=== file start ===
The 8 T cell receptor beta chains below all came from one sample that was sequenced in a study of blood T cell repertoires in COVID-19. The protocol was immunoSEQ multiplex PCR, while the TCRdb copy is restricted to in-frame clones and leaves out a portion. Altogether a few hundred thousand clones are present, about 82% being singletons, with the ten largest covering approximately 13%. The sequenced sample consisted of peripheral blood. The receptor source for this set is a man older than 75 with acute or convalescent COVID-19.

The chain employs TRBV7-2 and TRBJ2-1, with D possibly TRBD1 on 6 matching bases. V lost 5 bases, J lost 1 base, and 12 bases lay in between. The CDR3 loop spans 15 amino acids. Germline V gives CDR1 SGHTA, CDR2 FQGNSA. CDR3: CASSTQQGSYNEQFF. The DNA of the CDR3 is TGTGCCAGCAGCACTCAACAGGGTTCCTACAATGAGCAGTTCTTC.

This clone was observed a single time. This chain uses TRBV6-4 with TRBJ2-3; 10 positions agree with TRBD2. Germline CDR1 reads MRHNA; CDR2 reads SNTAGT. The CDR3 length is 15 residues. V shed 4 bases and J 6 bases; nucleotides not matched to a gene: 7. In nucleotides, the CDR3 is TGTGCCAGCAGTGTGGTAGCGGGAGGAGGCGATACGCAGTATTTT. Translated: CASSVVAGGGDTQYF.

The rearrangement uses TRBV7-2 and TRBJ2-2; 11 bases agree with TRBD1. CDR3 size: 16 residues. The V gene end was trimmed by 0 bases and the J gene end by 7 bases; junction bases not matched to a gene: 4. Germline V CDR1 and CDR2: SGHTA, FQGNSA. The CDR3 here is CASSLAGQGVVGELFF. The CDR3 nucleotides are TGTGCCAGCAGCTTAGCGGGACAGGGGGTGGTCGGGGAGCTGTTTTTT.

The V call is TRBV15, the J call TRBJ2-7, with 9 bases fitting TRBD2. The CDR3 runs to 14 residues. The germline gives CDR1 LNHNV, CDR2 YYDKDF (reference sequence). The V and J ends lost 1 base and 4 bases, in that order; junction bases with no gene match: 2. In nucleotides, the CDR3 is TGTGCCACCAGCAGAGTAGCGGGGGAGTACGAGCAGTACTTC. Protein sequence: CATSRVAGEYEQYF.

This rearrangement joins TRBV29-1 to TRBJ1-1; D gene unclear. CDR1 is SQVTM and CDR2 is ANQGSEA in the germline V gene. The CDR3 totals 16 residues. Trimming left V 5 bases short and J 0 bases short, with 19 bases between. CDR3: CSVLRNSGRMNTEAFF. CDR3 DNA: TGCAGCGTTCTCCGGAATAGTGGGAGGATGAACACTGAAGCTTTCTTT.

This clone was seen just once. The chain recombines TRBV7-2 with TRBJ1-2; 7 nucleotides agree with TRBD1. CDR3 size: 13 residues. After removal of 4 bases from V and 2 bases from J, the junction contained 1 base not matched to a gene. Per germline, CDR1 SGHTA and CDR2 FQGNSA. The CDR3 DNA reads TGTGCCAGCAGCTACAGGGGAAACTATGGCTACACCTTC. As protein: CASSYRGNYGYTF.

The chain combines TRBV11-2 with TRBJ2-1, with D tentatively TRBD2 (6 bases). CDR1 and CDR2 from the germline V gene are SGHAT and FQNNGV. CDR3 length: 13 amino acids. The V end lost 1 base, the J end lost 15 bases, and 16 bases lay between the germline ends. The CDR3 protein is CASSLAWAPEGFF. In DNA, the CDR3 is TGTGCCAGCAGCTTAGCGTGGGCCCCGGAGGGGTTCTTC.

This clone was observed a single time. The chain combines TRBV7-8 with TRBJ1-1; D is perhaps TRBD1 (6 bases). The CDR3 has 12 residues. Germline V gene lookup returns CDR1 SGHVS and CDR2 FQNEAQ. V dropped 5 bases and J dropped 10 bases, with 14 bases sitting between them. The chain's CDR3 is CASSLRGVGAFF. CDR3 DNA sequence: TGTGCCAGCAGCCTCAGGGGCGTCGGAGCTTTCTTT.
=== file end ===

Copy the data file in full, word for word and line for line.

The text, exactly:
The 8 T cell receptor beta chains below all came from one sample that was sequenced in a study of blood T cell repertoires in COVID-19. The protocol was immunoSEQ multiplex PCR, while the TCRdb copy is restricted to in-frame clones and leaves out a portion. Altogether a few hundred thousand clones are present, about 82% being singletons, with the ten largest covering approximately 13%. The sequenced sample consisted of peripheral blood. The receptor source for this set is a man older than 75 with acute or convalescent COVID-19.

The chain employs TRBV7-2 and TRBJ2-1, with D possibly TRBD1 on 6 matching bases. V lost 5 bases, J lost 1 base, and 12 bases lay in between. The CDR3 loop spans 15 amino acids. Germline V gives CDR1 SGHTA, CDR2 FQGNSA. CDR3: CASSTQQGSYNEQFF. The DNA of the CDR3 is TGTGCCAGCAGCACTCAACAGGGTTCCTACAATGAGCAGTTCTTC.

This clone was observed a single time. This chain uses TRBV6-4 with TRBJ2-3; 10 positions agree with TRBD2. Germline CDR1 reads MRHNA; CDR2 reads SNTAGT. The CDR3 length is 15 residues. V shed 4 bases and J 6 bases; nucleotides not matched to a gene: 7. In nucleotides, the CDR3 is TGTGCCAGCAGTGTGGTAGCGGGAGGAGGCGATACGCAGTATTTT. Translated: CASSVVAGGGDTQYF.

The rearrangement uses TRBV7-2 and TRBJ2-2; 11 bases agree with TRBD1. CDR3 size: 16 residues. The V gene end was trimmed by 0 bases and the J gene end by 7 bases; junction bases not matched to a gene: 4. Germline V CDR1 and CDR2: SGHTA, FQGNSA. The CDR3 here is CASSLAGQGVVGELFF. The CDR3 nucleotides are TGTGCCAGCAGCTTAGCGGGACAGGGGGTGGTCGGGGAGCTGTTTTTT.

The V call is TRBV15, the J call TRBJ2-7, with 9 bases fitting TRBD2. The CDR3 runs to 14 residues. The germline gives CDR1 LNHNV, CDR2 YYDKDF (reference sequence). The V and J ends lost 1 base and 4 bases, in that order; junction bases with no gene match: 2. In nucleotides, the CDR3 is TGTGCCACCAGCAGAGTAGCGGGGGAGTACGAGCAGTACTTC. Protein sequence: CATSRVAGEYEQYF.

This rearrangement joins TRBV29-1 to TRBJ1-1; D gene unclear. CDR1 is SQVTM and CDR2 is ANQGSEA in the germline V gene. The CDR3 totals 16 residues. Trimming left V 5 bases short and J 0 bases short, with 19 bases between. CDR3: CSVLRNSGRMNTEAFF. CDR3 DNA: TGCAGCGTTCTCCGGAATAGTGGGAGGATGAACACTGAAGCTTTCTTT.

This clone was seen just once. The chain recombines TRBV7-2 with TRBJ1-2; 7 nucleotides agree with TRBD1. CDR3 size: 13 residues. After removal of 4 bases from V and 2 bases from J, the junction contained 1 base not matched to a gene. Per germline, CDR1 SGHTA and CDR2 FQGNSA. The CDR3 DNA reads TGTGCCAGCAGCTACAGGGGAAACTATGGCTACACCTTC. As protein: CASSYRGNYGYTF.

The chain combines TRBV11-2 with TRBJ2-1, with D tentatively TRBD2 (6 bases). CDR1 and CDR2 from the germline V gene are SGHAT and FQNNGV. CDR3 length: 13 amino acids. The V end lost 1 base, the J end lost 15 bases, and 16 bases lay between the germline ends. The CDR3 protein is CASSLAWAPEGFF. In DNA, the CDR3 is TGTGCCAGCAGCTTAGCGTGGGCCCCGGAGGGGTTCTTC.

This clone was observed a single time. The chain combines TRBV7-8 with TRBJ1-1; D is perhaps TRBD1 (6 bases). The CDR3 has 12 residues. Germline V gene lookup returns CDR1 SGHVS and CDR2 FQNEAQ. V dropped 5 bases and J dropped 10 bases, with 14 bases sitting between them. The chain's CDR3 is CASSLRGVGAFF. CDR3 DNA sequence: TGTGCCAGCAGCCTCAGGGGCGTCGGAGCTTTCTTT.